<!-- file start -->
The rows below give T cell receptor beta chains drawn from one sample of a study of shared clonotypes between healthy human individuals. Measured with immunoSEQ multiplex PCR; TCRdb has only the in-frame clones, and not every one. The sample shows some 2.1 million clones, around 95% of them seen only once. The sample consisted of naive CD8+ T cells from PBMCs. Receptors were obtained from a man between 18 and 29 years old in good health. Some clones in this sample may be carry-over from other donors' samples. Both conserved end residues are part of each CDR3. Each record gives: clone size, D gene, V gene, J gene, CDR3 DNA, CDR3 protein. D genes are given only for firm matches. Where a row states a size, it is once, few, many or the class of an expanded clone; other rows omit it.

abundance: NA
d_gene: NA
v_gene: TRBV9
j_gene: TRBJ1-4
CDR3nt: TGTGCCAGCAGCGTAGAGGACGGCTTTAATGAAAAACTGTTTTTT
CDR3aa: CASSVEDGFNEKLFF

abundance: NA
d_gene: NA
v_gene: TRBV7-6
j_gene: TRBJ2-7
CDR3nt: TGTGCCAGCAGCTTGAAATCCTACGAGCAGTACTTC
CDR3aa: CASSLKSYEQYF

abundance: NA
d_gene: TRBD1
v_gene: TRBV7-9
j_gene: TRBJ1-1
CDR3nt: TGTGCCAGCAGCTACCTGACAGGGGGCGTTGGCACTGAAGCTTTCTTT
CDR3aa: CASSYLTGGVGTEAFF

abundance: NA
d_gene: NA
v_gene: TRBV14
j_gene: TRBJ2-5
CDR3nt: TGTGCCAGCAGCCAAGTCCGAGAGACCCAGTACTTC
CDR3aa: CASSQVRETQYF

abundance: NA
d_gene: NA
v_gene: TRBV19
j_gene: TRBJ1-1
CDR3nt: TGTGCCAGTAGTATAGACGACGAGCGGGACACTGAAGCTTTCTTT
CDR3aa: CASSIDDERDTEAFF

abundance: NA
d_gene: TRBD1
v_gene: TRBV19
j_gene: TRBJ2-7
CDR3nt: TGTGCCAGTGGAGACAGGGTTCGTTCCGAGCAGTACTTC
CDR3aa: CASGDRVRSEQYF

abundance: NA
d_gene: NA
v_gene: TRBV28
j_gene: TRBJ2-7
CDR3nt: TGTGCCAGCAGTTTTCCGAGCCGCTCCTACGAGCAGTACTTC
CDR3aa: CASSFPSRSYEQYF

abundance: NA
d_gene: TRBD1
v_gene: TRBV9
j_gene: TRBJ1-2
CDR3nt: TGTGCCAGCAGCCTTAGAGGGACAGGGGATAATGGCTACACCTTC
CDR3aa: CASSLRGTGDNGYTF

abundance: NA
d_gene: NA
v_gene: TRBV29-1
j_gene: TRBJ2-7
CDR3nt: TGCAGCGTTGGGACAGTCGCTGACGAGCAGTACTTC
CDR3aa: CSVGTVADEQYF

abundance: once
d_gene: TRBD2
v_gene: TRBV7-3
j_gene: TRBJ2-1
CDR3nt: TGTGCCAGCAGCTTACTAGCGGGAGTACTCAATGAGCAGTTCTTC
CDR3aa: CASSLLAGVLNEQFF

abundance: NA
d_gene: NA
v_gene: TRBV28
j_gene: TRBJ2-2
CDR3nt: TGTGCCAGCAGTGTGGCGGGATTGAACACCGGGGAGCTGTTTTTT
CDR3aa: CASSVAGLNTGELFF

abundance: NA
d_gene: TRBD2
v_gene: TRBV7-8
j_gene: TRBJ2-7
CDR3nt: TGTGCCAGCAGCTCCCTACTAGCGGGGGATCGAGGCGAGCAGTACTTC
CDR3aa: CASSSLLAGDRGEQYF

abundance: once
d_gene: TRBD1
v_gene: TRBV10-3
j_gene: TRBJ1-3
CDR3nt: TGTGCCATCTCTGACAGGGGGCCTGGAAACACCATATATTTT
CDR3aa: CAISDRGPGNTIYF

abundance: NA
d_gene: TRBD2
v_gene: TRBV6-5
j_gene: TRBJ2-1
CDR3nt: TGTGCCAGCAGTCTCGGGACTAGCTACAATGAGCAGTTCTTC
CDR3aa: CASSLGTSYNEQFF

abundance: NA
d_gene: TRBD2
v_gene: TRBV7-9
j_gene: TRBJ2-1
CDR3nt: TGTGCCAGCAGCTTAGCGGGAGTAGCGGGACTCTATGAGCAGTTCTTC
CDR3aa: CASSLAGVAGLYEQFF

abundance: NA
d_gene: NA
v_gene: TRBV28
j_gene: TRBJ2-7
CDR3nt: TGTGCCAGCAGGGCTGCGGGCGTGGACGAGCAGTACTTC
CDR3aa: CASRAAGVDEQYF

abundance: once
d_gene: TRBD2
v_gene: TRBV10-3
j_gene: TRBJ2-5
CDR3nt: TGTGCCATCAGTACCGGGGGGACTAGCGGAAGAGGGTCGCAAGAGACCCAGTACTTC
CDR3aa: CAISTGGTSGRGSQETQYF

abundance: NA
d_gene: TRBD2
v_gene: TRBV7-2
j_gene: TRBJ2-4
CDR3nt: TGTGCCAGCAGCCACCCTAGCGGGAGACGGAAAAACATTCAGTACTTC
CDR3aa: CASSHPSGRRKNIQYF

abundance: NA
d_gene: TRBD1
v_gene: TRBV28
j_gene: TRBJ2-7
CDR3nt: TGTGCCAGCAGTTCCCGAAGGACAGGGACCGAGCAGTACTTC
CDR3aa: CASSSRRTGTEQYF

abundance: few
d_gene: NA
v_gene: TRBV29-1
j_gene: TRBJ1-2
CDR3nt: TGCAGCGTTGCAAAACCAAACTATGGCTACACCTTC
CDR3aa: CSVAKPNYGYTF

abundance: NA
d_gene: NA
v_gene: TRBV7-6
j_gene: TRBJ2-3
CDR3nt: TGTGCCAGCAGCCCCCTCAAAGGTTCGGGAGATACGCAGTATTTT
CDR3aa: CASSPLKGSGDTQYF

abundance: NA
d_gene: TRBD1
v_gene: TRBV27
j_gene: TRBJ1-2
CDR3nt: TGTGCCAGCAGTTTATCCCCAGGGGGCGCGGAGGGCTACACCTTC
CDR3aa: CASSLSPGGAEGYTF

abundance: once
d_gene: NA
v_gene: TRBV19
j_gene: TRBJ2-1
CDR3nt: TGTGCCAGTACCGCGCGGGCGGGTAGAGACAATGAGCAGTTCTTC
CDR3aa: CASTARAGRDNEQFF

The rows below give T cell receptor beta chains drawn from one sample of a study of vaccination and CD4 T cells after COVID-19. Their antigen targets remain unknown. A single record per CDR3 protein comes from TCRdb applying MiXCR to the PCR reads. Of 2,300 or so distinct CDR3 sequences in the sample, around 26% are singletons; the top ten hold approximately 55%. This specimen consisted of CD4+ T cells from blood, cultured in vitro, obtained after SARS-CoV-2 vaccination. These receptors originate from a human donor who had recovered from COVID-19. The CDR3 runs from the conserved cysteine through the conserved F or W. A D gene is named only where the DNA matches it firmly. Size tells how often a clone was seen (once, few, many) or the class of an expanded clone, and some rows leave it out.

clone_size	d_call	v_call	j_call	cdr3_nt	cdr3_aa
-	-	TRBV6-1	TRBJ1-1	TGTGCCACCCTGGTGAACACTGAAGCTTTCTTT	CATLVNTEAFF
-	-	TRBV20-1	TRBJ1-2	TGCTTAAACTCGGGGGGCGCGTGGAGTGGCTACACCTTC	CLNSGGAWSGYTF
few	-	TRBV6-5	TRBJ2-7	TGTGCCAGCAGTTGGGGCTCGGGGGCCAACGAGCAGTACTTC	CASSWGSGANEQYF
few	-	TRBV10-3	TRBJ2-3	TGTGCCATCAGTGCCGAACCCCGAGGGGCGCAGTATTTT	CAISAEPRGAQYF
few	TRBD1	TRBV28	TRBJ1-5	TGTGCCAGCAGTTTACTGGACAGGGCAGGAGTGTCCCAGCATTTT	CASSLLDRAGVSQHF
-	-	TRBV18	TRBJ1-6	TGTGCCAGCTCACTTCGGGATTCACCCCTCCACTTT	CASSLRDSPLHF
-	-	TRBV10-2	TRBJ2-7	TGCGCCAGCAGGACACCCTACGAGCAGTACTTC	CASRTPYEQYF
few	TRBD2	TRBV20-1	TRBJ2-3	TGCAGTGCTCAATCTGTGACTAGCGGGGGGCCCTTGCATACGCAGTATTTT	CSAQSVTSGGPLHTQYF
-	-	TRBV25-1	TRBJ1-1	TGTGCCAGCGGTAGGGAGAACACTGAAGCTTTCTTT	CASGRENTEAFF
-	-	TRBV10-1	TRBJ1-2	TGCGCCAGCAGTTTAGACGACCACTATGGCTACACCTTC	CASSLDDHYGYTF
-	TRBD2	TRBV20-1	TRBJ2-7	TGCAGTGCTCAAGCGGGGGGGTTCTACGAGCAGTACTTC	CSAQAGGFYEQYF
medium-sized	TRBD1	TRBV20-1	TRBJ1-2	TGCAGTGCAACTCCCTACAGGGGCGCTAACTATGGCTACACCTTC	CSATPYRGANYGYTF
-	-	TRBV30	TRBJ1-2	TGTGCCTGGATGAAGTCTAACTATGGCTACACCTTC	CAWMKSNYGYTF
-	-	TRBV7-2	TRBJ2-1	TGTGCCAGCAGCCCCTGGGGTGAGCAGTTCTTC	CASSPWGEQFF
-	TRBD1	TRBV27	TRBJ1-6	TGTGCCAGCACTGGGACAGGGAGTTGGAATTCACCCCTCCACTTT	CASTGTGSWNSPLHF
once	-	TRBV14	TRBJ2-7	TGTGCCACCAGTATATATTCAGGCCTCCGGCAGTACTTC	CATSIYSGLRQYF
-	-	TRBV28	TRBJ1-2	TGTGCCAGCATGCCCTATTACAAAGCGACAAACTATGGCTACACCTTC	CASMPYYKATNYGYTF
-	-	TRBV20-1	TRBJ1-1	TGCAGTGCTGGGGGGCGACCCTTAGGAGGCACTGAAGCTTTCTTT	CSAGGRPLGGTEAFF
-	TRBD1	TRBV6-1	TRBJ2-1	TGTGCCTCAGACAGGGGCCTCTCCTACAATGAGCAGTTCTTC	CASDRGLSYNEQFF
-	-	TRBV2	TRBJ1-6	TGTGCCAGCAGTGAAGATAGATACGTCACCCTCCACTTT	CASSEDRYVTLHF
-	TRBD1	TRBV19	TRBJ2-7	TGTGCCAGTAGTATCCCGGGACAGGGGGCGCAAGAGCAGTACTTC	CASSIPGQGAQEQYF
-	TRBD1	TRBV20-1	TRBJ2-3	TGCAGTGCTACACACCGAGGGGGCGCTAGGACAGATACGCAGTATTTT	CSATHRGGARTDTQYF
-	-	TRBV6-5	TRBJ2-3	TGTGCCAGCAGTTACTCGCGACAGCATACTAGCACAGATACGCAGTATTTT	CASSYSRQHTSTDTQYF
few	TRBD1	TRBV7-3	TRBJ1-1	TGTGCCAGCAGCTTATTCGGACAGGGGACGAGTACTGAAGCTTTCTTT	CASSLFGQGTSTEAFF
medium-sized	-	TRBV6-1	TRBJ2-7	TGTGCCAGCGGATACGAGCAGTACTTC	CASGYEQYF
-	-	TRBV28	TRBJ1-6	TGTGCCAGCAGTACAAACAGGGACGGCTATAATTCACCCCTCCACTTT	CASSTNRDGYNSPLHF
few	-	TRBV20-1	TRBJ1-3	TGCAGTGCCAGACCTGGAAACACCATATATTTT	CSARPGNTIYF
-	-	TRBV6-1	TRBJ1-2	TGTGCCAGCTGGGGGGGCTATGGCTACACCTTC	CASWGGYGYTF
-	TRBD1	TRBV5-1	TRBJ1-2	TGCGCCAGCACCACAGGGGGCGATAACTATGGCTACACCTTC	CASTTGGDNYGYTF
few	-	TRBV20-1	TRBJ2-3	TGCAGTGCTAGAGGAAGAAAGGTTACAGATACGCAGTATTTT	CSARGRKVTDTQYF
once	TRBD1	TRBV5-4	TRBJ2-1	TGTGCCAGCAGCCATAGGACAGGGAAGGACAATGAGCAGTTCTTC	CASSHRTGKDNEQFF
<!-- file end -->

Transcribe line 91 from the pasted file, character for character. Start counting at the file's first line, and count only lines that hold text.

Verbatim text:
CDR3aa: CASSLAGVAGLYEQFF